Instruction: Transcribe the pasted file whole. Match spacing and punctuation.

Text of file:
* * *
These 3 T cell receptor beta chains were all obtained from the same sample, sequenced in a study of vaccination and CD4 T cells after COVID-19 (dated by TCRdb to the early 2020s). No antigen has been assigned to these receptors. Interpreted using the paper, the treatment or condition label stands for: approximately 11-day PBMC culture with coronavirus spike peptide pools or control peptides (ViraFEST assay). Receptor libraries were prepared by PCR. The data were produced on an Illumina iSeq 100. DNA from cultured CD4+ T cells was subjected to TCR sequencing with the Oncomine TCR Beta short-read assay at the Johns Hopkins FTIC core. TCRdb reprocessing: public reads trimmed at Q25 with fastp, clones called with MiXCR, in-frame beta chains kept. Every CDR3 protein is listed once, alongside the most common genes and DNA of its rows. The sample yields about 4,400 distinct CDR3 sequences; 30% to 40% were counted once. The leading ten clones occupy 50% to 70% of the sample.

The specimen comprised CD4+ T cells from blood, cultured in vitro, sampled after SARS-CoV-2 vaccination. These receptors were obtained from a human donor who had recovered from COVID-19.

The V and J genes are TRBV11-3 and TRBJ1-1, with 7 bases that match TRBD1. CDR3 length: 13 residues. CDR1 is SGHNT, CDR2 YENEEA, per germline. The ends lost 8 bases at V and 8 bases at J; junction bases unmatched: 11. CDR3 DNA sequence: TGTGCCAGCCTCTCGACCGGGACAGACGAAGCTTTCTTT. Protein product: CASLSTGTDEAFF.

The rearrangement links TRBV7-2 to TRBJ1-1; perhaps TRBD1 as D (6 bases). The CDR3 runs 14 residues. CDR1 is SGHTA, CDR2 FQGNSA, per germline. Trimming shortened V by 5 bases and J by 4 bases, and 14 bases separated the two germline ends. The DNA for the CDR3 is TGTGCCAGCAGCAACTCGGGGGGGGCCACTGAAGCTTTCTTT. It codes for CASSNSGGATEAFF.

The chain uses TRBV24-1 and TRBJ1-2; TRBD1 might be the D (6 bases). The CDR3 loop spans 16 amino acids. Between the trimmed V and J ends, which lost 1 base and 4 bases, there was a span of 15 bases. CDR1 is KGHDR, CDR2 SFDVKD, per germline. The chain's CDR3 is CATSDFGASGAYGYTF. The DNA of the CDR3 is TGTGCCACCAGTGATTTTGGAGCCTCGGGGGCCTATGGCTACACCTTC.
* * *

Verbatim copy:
These 3 T cell receptor beta chains were all obtained from the same sample, sequenced in a study of vaccination and CD4 T cells after COVID-19 (dated by TCRdb to the early 2020s). No antigen has been assigned to these receptors. Interpreted using the paper, the treatment or condition label stands for: approximately 11-day PBMC culture with coronavirus spike peptide pools or control peptides (ViraFEST assay). Receptor libraries were prepared by PCR. The data were produced on an Illumina iSeq 100. DNA from cultured CD4+ T cells was subjected to TCR sequencing with the Oncomine TCR Beta short-read assay at the Johns Hopkins FTIC core. TCRdb reprocessing: public reads trimmed at Q25 with fastp, clones called with MiXCR, in-frame beta chains kept. Every CDR3 protein is listed once, alongside the most common genes and DNA of its rows. The sample yields about 4,400 distinct CDR3 sequences; 30% to 40% were counted once. The leading ten clones occupy 50% to 70% of the sample.

The specimen comprised CD4+ T cells from blood, cultured in vitro, sampled after SARS-CoV-2 vaccination. These receptors were obtained from a human donor who had recovered from COVID-19.

The V and J genes are TRBV11-3 and TRBJ1-1, with 7 bases that match TRBD1. CDR3 length: 13 residues. CDR1 is SGHNT, CDR2 YENEEA, per germline. The ends lost 8 bases at V and 8 bases at J; junction bases unmatched: 11. CDR3 DNA sequence: TGTGCCAGCCTCTCGACCGGGACAGACGAAGCTTTCTTT. Protein product: CASLSTGTDEAFF.

The rearrangement links TRBV7-2 to TRBJ1-1; perhaps TRBD1 as D (6 bases). The CDR3 runs 14 residues. CDR1 is SGHTA, CDR2 FQGNSA, per germline. Trimming shortened V by 5 bases and J by 4 bases, and 14 bases separated the two germline ends. The DNA for the CDR3 is TGTGCCAGCAGCAACTCGGGGGGGGCCACTGAAGCTTTCTTT. It codes for CASSNSGGATEAFF.

The chain uses TRBV24-1 and TRBJ1-2; TRBD1 might be the D (6 bases). The CDR3 loop spans 16 amino acids. Between the trimmed V and J ends, which lost 1 base and 4 bases, there was a span of 15 bases. CDR1 is KGHDR, CDR2 SFDVKD, per germline. The chain's CDR3 is CATSDFGASGAYGYTF. The DNA of the CDR3 is TGTGCCACCAGTGATTTTGGAGCCTCGGGGGCCTATGGCTACACCTTC.